The Dominance of Story (plus: once-and-for-allism)

In his forward to the short story collection Night Shift, Stephen King opined on the dominance of story:

All my life as a writer I have been committed to the idea that in fiction the story value holds dominance over every other facet of the writer’s craft; characterization, theme, mood, none of those things is anything if the story is dull. And if the story does hold you, all else can be forgiven.

Night Shift, Page xxx

It’s a good notion and I think it captures what a lot of people look for out of stories (whether they be books or movies or whatever), as evidenced by King’s outsized success. Of course, nothing is absolute and attempts to boil storytelling down to a simple rule are probably doomed to failure. This reminded me of the opening lines from Clive Barker’s Imajica (I quoted this before, in reference to genres, something similarly difficult to boil down to their essence):

It was the pivotal teaching of Pluthero Quexos, the most celebrated dramatist of the Second Dominion, that in any fiction, no matter how ambitious its scope or profound its theme, there was only ever room for three players. Between warring kings, a peacemaker; between adoring spouses, a seducer or a child. Between twins, the spirit of the womb. Between lovers, Death. Greater numbers might drift through the drama, of course-thousands in fact-but they could only ever be phantoms, agents, or, on rare occasions, reflections of the three real and self-willed beings who stood at the center. And even this essential trio would not remain intact; or so he taught. It would steadily diminish as the story unfolded, three becoming two, two becoming one, until the stage was left deserted.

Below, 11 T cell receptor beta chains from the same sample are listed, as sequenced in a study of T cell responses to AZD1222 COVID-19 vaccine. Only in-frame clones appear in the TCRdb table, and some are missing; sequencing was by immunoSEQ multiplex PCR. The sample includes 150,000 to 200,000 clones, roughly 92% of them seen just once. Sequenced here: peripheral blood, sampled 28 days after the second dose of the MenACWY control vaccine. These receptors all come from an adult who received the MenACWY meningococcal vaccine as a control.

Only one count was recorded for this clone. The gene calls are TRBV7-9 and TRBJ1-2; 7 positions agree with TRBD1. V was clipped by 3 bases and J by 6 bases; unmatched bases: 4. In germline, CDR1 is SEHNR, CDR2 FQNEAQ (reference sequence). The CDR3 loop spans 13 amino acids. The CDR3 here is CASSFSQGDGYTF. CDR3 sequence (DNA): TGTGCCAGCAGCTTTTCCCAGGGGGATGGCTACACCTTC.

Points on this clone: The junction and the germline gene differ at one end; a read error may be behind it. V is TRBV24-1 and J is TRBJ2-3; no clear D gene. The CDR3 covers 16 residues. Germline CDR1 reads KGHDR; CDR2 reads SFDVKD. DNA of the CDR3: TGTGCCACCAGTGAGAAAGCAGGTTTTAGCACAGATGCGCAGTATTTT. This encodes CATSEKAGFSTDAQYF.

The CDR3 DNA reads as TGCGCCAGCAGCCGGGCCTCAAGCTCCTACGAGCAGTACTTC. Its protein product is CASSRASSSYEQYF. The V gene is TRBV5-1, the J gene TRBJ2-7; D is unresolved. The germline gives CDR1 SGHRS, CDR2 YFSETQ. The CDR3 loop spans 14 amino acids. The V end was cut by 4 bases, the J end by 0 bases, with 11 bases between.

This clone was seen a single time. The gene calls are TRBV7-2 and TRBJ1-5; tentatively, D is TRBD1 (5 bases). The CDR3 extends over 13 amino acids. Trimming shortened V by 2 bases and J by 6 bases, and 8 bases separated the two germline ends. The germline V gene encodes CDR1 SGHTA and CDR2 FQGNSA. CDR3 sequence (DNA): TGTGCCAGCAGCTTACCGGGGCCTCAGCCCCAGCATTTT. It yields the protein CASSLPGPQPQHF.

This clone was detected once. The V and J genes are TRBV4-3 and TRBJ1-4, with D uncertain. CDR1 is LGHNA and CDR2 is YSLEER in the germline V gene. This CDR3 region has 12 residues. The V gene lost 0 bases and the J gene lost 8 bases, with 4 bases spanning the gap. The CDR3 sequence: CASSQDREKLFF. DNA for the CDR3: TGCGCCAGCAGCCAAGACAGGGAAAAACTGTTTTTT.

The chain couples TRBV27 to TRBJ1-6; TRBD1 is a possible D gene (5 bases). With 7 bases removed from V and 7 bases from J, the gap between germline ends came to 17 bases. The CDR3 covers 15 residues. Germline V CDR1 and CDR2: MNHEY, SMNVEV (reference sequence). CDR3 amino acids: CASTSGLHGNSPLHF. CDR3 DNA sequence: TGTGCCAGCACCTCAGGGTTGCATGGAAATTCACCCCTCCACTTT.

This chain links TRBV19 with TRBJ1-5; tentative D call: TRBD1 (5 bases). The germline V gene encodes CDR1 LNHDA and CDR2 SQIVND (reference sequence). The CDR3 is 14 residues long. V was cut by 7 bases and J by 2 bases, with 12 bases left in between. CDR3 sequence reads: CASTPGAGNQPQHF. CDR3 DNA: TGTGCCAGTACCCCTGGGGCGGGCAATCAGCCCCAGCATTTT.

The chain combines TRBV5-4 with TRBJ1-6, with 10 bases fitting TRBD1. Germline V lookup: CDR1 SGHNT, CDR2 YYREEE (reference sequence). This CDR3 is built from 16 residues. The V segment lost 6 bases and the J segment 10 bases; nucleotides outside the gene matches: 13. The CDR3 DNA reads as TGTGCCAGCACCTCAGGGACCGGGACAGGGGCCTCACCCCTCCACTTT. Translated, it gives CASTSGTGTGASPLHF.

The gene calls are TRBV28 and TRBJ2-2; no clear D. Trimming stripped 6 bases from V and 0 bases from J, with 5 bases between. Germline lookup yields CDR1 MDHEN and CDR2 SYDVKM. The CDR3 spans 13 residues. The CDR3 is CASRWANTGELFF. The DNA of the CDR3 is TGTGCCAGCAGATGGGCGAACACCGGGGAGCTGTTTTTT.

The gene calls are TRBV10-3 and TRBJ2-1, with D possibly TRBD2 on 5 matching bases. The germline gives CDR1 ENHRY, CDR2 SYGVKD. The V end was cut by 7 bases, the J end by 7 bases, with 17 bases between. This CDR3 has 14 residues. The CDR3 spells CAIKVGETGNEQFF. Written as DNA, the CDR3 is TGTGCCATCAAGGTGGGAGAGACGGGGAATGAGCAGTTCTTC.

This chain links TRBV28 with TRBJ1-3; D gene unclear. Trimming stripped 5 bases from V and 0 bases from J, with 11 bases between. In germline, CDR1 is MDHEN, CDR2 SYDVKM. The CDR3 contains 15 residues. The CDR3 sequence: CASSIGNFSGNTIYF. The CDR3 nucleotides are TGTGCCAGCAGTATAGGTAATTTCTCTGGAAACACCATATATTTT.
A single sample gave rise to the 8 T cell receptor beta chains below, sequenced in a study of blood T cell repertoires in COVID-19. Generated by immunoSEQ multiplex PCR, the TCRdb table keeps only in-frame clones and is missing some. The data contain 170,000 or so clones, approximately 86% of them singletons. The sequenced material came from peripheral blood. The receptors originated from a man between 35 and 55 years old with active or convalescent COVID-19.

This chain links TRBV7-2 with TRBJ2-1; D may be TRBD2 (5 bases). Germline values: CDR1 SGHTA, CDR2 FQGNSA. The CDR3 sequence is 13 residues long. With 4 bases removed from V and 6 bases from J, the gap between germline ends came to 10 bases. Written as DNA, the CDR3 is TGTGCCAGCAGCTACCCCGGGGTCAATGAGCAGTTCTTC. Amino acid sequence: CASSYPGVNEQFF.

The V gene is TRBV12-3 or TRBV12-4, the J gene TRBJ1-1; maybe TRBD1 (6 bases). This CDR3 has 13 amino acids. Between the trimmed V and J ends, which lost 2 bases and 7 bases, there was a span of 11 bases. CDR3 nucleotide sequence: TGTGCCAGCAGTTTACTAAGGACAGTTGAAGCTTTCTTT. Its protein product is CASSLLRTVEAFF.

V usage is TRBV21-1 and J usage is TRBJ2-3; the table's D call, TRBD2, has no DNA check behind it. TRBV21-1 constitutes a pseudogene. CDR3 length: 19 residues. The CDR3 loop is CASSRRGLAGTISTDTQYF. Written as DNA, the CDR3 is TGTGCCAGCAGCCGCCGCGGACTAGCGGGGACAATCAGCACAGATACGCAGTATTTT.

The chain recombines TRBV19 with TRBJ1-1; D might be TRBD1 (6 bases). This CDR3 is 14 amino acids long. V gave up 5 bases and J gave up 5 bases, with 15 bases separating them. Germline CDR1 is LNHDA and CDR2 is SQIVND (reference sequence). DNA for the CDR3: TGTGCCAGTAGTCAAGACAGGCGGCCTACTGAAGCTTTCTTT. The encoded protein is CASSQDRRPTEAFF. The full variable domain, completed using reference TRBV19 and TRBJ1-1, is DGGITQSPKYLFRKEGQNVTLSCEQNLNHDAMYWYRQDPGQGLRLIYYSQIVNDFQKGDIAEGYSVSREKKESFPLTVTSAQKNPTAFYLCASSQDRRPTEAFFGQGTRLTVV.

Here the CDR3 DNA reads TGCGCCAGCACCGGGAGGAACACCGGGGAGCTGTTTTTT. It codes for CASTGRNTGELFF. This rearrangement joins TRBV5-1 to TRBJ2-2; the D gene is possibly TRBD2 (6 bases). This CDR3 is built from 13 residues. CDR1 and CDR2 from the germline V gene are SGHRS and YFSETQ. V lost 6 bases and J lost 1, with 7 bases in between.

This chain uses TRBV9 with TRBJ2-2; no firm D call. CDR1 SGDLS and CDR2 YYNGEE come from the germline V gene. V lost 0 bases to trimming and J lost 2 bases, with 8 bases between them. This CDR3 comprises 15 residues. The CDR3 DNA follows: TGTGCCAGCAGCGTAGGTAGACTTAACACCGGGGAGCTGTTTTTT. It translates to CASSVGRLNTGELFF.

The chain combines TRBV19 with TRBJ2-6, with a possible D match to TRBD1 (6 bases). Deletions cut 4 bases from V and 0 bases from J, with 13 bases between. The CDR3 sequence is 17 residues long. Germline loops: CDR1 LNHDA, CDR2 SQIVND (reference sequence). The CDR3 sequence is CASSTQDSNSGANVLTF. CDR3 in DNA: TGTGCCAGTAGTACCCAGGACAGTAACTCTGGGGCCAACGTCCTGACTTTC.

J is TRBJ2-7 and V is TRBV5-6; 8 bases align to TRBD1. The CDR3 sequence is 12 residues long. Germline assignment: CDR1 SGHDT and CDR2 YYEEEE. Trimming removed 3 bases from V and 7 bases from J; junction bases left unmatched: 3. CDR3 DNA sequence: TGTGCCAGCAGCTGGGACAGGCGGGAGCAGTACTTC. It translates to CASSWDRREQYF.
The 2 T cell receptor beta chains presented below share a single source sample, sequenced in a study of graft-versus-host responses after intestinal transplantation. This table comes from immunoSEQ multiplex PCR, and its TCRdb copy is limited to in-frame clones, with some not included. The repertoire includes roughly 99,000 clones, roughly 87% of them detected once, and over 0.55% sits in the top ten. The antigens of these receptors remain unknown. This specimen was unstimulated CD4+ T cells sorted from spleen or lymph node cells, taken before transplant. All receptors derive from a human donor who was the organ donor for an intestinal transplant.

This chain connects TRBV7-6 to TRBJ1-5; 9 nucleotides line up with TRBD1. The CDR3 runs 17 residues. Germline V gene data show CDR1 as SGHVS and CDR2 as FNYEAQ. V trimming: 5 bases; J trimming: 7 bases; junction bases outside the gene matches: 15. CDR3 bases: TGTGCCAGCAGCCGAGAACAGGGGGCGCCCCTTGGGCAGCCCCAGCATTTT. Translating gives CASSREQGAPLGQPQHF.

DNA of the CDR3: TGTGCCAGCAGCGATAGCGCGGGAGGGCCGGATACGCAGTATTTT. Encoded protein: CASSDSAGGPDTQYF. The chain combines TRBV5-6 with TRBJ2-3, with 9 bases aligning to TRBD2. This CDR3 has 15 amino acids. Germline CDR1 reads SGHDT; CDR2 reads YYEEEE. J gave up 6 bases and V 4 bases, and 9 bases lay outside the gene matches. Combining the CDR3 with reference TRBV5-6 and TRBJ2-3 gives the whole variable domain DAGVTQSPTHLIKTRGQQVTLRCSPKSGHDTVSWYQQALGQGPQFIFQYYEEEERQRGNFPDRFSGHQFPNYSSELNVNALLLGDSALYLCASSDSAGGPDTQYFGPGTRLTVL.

Needless to say, this dogma did not go unchallenged. The writers of fables and comedies were particularly vociferous in their scorn, reminding the worthy Quexos that they invariably ended their own tales with a marriage and a feast. He was unrepentant. He dubbed them cheats and told them they were swindling their audiences out of what he called the last great procession, when, after the wedding songs had been sung and the dances danced, the characters took their melancholy way off into darkness, following each other into oblivion.

Imajica, Page 1

Likewise, there are lots of books and movies that challenge King’s assertion that story value dominates other aspects of fiction. There are some that even succeed. Indeed, King wrote that line in 1977, and in the intervening decades, even he has written stories that are perhaps less story focused than that line might imply. Like a lot of things, it’s good to have a guideline, but you can break it if you know what you’re doing. Alas, it turns out that breaking these sorts of guidelines is quite difficult.

All of this came about this morning as I flailed about, trying to find something to put on the blog, and stumbled across the King line in my notes right after reading Tyler Cowen’s piece on the intellectual mistake of once-and-for-allism:

“Once-and-for-allism” occurs when people decide that they wish to stop worrying about an issue at the margin. They might either dismiss the issue, or they might blow up its importance but regard the issue as hopeless and undeserving of further consideration. Either way, they seek to avoid the hovering sense of “I’ve still got to devote time and energy to figuring this out.” They prefer “I am now done with this issue, once and for all!” Thus the name of the syndrome.

I see once-and-for-allism with so many issues, but one recent example would be the forthcoming path of Covid and Long Covid. Most people just don’t want to think about it any more, and so they settle on something (“it’s just a cold!” or “it will bankrupt the nation!”) rather than having to do lots of intellectual revisions based on the stream of new data.

He gives lots of other examples in his post (like crypto, UFOs, abortion *ahem*, etc…), and perhaps one we could add storytelling and/or genre definitions to that list.

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